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carries everything before it, and the effects of all minor causes operating in a contrary direction are, for the time, quite overwhelmed.

We fully agree with Mr. Alison in all that he says regarding the importance of our colonial system. The colonies are the chief marts for our national industry, and the outlets for our redundant population ; and it is obviously our interest to give every protection and encouragement to the trade by which they are upheld. But that we can possibly be injured by any system of reciprocity that we may adopt towards other nations does seem to us a very absurd and groundless apprehension.

A century has now nearly elapsed since Mons. Quesnay and the economists of his school first broached the doctrine of the freedom of trade. It was afterwards explained and illustrated by Adam Smith ; and perhaps there is no one axiom which has met with a more universal agreement among writers on political economy than this--that it is the interest of all nations to go to market where they can buy the best and cheapest - and that all restrictions and prohibitions are injurious, as preventing industry from flowing into the most profitable or advantageous channels. This doctrine is founded upon this very simple and obvious consideration, that as each country possesses some article or articles in the production or fabrication of which it excels all others, each gains by purchasing those superior or cheaper commodities in exchange for its own. This is, however, what Mr. Alison does not appear exactly to comprehend. He seems to imagine that unless an agreement be entered into on both sides to give and take specific things on specific conditions, one of the countries must necessarily be carrying on a losing trade.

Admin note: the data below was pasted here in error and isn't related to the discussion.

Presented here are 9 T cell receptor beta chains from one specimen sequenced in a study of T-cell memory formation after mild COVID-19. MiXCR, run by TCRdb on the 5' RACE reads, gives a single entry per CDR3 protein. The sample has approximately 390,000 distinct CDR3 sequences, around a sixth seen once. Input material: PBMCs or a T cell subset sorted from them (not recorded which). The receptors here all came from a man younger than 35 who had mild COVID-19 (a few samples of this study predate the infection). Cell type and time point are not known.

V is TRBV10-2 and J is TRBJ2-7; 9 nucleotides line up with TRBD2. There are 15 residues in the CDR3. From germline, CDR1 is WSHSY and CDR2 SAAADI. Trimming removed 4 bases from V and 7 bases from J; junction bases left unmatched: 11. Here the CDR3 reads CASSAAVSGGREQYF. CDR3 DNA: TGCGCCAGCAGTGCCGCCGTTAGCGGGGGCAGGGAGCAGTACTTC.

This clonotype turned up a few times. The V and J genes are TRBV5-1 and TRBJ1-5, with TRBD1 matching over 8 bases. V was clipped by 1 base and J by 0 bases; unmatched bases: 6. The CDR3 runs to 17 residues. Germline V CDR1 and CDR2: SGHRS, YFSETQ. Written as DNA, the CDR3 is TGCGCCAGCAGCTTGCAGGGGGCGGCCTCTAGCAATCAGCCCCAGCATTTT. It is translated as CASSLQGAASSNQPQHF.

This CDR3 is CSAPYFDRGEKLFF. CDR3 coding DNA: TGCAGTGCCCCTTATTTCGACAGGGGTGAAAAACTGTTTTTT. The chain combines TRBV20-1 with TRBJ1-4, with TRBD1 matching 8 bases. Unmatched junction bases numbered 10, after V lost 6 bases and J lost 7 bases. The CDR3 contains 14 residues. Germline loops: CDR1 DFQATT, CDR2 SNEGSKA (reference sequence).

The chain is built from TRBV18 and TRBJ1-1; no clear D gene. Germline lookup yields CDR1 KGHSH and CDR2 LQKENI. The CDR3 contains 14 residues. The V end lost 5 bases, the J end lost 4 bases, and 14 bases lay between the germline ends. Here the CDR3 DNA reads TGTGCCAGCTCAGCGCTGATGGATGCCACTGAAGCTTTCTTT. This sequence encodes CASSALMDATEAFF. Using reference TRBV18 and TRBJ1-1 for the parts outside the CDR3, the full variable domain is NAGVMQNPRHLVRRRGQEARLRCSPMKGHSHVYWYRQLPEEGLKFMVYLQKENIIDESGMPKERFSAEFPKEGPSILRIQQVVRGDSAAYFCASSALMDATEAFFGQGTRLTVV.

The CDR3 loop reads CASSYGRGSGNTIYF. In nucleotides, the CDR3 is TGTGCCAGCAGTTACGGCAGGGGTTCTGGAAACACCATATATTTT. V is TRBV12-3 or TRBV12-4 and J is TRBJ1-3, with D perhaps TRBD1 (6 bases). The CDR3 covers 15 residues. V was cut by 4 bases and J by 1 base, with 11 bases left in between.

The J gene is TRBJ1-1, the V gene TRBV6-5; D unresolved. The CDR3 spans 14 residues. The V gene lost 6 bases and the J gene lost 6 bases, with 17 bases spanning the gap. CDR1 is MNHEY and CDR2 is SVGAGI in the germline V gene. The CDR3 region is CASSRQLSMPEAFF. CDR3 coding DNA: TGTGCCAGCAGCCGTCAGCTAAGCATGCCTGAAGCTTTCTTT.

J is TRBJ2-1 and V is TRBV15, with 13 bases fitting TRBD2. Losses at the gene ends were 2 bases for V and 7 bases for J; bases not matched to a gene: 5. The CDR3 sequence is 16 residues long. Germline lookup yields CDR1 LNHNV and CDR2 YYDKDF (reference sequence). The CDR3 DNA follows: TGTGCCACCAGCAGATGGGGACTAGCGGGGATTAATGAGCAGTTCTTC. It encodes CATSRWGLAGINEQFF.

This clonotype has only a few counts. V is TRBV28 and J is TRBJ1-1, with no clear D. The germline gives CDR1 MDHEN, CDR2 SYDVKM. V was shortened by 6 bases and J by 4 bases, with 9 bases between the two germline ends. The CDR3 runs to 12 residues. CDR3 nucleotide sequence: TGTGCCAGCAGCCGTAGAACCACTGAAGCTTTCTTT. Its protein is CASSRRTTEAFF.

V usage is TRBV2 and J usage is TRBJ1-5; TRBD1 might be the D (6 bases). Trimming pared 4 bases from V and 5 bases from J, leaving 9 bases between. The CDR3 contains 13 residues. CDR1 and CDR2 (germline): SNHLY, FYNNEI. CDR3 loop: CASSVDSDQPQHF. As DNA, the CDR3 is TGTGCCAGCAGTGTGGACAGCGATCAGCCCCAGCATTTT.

If real reciprocity consists not in admitting the same article into our ports on the same terms on which our neighbours receive ours, but in obtaining admittance for a corresponding article on our side, in which we have a corresponding advantage over them : unless this is done, reciprocity is entirely elusory, because it is all on one side.- Vol. ii. pp. 380, 381.

Mr. Alison fancies that there can be a trade on one side only. But this is impossible. There can be no one-sided reciprocity where every individual transaction is of itself an exchange of equivalents; for every import there must be a corresponding export. The trade between two countries may be greater or it may be less, according to the more or less liberal system upon which it is conducted on both sides; but it can never be confined to one side only. If any country received commodities from others without sending out something else in exchange for them, that country would obtain those commodities for nothing: but we may be quite sure that she would not get them for nothing, but would be obliged to pay for them either in her own productions, or what comes to the same thing, in the gold, silver, or other goods which she had obtained in exchange for her own productions.

The commercial policy of the other European states seems to fill Mr. Alison with alarm.

Not content with giving us no commercial advantage whatever, in return for this huge boon to their shipping interest, the continental nations hare done just the reverse; and Prussia, in particular, to propitiate whom the narigation laws—that is, the nursery for our seamen-were sacrificed, has, in return, organized the celebrated Prussian commercial league, by which more than the half of Germany has been arrayed in decided hostility to our manufacturing industry. By this celebrated confederacy, the Gerinan states, containing

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twenty-six millions of inhabitants, having been combined in a league, founded or the principle of commercial hostility to England, and that the duties imposed throughout the whole extent of the league, on all goods of British manufacture, are so heavy, being practically from forty to fifty per cent on the prime cost, that they in reality amount to a total prohibition.-Vol. ii. p. 384, 385.